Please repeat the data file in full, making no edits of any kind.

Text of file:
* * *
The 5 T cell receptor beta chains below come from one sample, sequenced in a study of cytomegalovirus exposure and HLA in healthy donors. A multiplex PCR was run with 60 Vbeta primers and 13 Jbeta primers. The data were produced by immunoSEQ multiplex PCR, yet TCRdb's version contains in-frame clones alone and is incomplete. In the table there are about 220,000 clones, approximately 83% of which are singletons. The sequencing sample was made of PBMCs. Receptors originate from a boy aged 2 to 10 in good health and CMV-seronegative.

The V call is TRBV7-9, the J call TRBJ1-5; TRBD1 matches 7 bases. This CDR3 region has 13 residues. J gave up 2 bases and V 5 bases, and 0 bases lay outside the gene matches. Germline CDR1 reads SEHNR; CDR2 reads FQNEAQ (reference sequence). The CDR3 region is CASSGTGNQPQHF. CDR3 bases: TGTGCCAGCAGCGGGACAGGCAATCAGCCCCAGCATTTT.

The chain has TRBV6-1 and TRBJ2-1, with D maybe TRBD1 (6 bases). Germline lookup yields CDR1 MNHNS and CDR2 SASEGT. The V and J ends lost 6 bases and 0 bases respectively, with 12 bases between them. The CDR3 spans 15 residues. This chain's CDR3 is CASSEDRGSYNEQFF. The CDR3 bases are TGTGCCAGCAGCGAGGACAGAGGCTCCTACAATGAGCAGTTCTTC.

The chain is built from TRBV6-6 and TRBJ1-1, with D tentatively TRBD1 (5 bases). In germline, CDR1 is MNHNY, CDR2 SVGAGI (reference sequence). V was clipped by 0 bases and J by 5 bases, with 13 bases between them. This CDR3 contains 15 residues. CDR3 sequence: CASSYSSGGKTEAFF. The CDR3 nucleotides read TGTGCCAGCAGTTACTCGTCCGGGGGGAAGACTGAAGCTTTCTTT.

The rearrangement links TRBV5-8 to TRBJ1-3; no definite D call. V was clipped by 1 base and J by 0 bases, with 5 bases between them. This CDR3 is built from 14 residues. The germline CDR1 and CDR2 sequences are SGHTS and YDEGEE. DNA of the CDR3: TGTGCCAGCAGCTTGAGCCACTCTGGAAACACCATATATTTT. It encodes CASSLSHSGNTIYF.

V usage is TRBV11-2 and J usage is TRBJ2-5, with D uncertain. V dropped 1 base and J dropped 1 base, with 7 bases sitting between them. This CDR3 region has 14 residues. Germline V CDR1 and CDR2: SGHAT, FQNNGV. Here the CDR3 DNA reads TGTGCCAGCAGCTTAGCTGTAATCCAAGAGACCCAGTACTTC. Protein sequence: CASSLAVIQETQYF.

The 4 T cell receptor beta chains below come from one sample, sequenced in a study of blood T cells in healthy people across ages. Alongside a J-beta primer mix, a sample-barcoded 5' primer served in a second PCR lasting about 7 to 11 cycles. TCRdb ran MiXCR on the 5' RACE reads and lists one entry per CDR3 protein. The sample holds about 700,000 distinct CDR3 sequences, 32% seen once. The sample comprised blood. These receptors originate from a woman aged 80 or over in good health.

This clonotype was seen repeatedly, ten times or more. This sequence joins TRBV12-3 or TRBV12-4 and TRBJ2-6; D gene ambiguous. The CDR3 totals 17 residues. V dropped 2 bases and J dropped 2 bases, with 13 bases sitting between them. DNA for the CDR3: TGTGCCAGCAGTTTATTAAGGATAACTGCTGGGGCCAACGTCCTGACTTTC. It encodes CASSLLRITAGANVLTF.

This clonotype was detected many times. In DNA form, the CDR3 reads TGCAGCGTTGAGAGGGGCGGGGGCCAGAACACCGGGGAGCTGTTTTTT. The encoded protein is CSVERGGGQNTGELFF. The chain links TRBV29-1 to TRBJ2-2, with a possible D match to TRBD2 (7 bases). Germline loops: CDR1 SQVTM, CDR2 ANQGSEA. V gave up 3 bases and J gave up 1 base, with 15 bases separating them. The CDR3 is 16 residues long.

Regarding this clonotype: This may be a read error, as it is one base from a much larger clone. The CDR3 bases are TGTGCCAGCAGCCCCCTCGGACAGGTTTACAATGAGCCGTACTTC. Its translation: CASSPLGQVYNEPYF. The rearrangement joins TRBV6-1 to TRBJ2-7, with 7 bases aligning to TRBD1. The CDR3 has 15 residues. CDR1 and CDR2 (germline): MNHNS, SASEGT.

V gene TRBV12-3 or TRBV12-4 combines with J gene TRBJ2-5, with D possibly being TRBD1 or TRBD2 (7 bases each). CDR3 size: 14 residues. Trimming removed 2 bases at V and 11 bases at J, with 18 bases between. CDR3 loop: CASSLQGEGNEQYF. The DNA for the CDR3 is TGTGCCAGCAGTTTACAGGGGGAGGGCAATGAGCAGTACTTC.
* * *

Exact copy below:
The 5 T cell receptor beta chains below come from one sample, sequenced in a study of cytomegalovirus exposure and HLA in healthy donors. A multiplex PCR was run with 60 Vbeta primers and 13 Jbeta primers. The data were produced by immunoSEQ multiplex PCR, yet TCRdb's version contains in-frame clones alone and is incomplete. In the table there are about 220,000 clones, approximately 83% of which are singletons. The sequencing sample was made of PBMCs. Receptors originate from a boy aged 2 to 10 in good health and CMV-seronegative.

The V call is TRBV7-9, the J call TRBJ1-5; TRBD1 matches 7 bases. This CDR3 region has 13 residues. J gave up 2 bases and V 5 bases, and 0 bases lay outside the gene matches. Germline CDR1 reads SEHNR; CDR2 reads FQNEAQ (reference sequence). The CDR3 region is CASSGTGNQPQHF. CDR3 bases: TGTGCCAGCAGCGGGACAGGCAATCAGCCCCAGCATTTT.

The chain has TRBV6-1 and TRBJ2-1, with D maybe TRBD1 (6 bases). Germline lookup yields CDR1 MNHNS and CDR2 SASEGT. The V and J ends lost 6 bases and 0 bases respectively, with 12 bases between them. The CDR3 spans 15 residues. This chain's CDR3 is CASSEDRGSYNEQFF. The CDR3 bases are TGTGCCAGCAGCGAGGACAGAGGCTCCTACAATGAGCAGTTCTTC.

The chain is built from TRBV6-6 and TRBJ1-1, with D tentatively TRBD1 (5 bases). In germline, CDR1 is MNHNY, CDR2 SVGAGI (reference sequence). V was clipped by 0 bases and J by 5 bases, with 13 bases between them. This CDR3 contains 15 residues. CDR3 sequence: CASSYSSGGKTEAFF. The CDR3 nucleotides read TGTGCCAGCAGTTACTCGTCCGGGGGGAAGACTGAAGCTTTCTTT.

The rearrangement links TRBV5-8 to TRBJ1-3; no definite D call. V was clipped by 1 base and J by 0 bases, with 5 bases between them. This CDR3 is built from 14 residues. The germline CDR1 and CDR2 sequences are SGHTS and YDEGEE. DNA of the CDR3: TGTGCCAGCAGCTTGAGCCACTCTGGAAACACCATATATTTT. It encodes CASSLSHSGNTIYF.

V usage is TRBV11-2 and J usage is TRBJ2-5, with D uncertain. V dropped 1 base and J dropped 1 base, with 7 bases sitting between them. This CDR3 region has 14 residues. Germline V CDR1 and CDR2: SGHAT, FQNNGV. Here the CDR3 DNA reads TGTGCCAGCAGCTTAGCTGTAATCCAAGAGACCCAGTACTTC. Protein sequence: CASSLAVIQETQYF.

The 4 T cell receptor beta chains below come from one sample, sequenced in a study of blood T cells in healthy people across ages. Alongside a J-beta primer mix, a sample-barcoded 5' primer served in a second PCR lasting about 7 to 11 cycles. TCRdb ran MiXCR on the 5' RACE reads and lists one entry per CDR3 protein. The sample holds about 700,000 distinct CDR3 sequences, 32% seen once. The sample comprised blood. These receptors originate from a woman aged 80 or over in good health.

This clonotype was seen repeatedly, ten times or more. This sequence joins TRBV12-3 or TRBV12-4 and TRBJ2-6; D gene ambiguous. The CDR3 totals 17 residues. V dropped 2 bases and J dropped 2 bases, with 13 bases sitting between them. DNA for the CDR3: TGTGCCAGCAGTTTATTAAGGATAACTGCTGGGGCCAACGTCCTGACTTTC. It encodes CASSLLRITAGANVLTF.

This clonotype was detected many times. In DNA form, the CDR3 reads TGCAGCGTTGAGAGGGGCGGGGGCCAGAACACCGGGGAGCTGTTTTTT. The encoded protein is CSVERGGGQNTGELFF. The chain links TRBV29-1 to TRBJ2-2, with a possible D match to TRBD2 (7 bases). Germline loops: CDR1 SQVTM, CDR2 ANQGSEA. V gave up 3 bases and J gave up 1 base, with 15 bases separating them. The CDR3 is 16 residues long.

Regarding this clonotype: This may be a read error, as it is one base from a much larger clone. The CDR3 bases are TGTGCCAGCAGCCCCCTCGGACAGGTTTACAATGAGCCGTACTTC. Its translation: CASSPLGQVYNEPYF. The rearrangement joins TRBV6-1 to TRBJ2-7, with 7 bases aligning to TRBD1. The CDR3 has 15 residues. CDR1 and CDR2 (germline): MNHNS, SASEGT.

V gene TRBV12-3 or TRBV12-4 combines with J gene TRBJ2-5, with D possibly being TRBD1 or TRBD2 (7 bases each). CDR3 size: 14 residues. Trimming removed 2 bases at V and 11 bases at J, with 18 bases between. CDR3 loop: CASSLQGEGNEQYF. The DNA for the CDR3 is TGTGCCAGCAGTTTACAGGGGGAGGGCAATGAGCAGTACTTC.